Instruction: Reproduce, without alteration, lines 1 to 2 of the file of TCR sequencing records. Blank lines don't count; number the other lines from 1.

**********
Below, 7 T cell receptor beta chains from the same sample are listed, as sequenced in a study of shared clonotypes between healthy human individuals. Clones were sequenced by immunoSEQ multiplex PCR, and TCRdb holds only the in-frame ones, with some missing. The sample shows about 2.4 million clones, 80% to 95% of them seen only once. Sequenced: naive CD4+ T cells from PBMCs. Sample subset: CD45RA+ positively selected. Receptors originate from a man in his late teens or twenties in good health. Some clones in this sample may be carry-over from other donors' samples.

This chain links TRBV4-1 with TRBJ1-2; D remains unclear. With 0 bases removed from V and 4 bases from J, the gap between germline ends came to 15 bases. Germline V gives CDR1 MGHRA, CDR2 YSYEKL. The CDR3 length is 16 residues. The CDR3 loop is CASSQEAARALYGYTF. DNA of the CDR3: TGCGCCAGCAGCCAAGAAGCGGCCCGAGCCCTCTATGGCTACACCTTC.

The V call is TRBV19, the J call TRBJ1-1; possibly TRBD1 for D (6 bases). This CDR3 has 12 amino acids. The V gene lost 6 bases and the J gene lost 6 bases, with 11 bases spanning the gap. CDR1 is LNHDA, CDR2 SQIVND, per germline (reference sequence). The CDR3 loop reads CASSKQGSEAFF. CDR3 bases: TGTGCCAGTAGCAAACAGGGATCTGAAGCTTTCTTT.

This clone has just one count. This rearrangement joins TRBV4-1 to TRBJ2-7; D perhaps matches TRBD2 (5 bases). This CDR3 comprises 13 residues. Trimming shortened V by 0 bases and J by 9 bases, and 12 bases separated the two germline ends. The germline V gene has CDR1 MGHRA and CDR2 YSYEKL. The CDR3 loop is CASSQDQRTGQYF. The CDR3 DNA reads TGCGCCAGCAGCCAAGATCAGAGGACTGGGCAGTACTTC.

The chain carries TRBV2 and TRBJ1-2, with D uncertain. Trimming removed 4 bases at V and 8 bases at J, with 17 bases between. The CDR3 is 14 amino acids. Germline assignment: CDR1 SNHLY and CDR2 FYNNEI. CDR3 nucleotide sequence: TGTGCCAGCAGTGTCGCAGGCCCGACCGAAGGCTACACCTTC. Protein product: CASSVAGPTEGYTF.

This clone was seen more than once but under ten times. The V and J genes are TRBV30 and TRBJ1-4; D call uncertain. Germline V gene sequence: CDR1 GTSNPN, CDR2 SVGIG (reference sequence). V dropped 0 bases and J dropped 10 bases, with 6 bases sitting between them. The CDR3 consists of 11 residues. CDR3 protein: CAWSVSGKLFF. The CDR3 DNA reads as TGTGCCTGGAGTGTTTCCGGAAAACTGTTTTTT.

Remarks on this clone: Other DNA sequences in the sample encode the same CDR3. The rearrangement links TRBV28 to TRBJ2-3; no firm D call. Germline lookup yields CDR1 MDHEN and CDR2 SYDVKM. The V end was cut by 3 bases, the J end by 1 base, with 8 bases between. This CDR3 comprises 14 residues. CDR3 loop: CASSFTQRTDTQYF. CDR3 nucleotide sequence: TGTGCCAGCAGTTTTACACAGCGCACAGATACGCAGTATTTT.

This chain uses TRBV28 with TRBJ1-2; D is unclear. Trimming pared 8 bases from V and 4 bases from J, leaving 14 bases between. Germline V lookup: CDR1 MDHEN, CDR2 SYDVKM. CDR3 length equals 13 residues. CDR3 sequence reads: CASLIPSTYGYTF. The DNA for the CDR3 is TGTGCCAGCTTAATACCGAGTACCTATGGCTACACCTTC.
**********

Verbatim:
Below, 7 T cell receptor beta chains from the same sample are listed, as sequenced in a study of shared clonotypes between healthy human individuals. Clones were sequenced by immunoSEQ multiplex PCR, and TCRdb holds only the in-frame ones, with some missing. The sample shows about 2.4 million clones, 80% to 95% of them seen only once. Sequenced: naive CD4+ T cells from PBMCs. Sample subset: CD45RA+ positively selected. Receptors originate from a man in his late teens or twenties in good health. Some clones in this sample may be carry-over from other donors' samples.

This chain links TRBV4-1 with TRBJ1-2; D remains unclear. With 0 bases removed from V and 4 bases from J, the gap between germline ends came to 15 bases. Germline V gives CDR1 MGHRA, CDR2 YSYEKL. The CDR3 length is 16 residues. The CDR3 loop is CASSQEAARALYGYTF. DNA of the CDR3: TGCGCCAGCAGCCAAGAAGCGGCCCGAGCCCTCTATGGCTACACCTTC.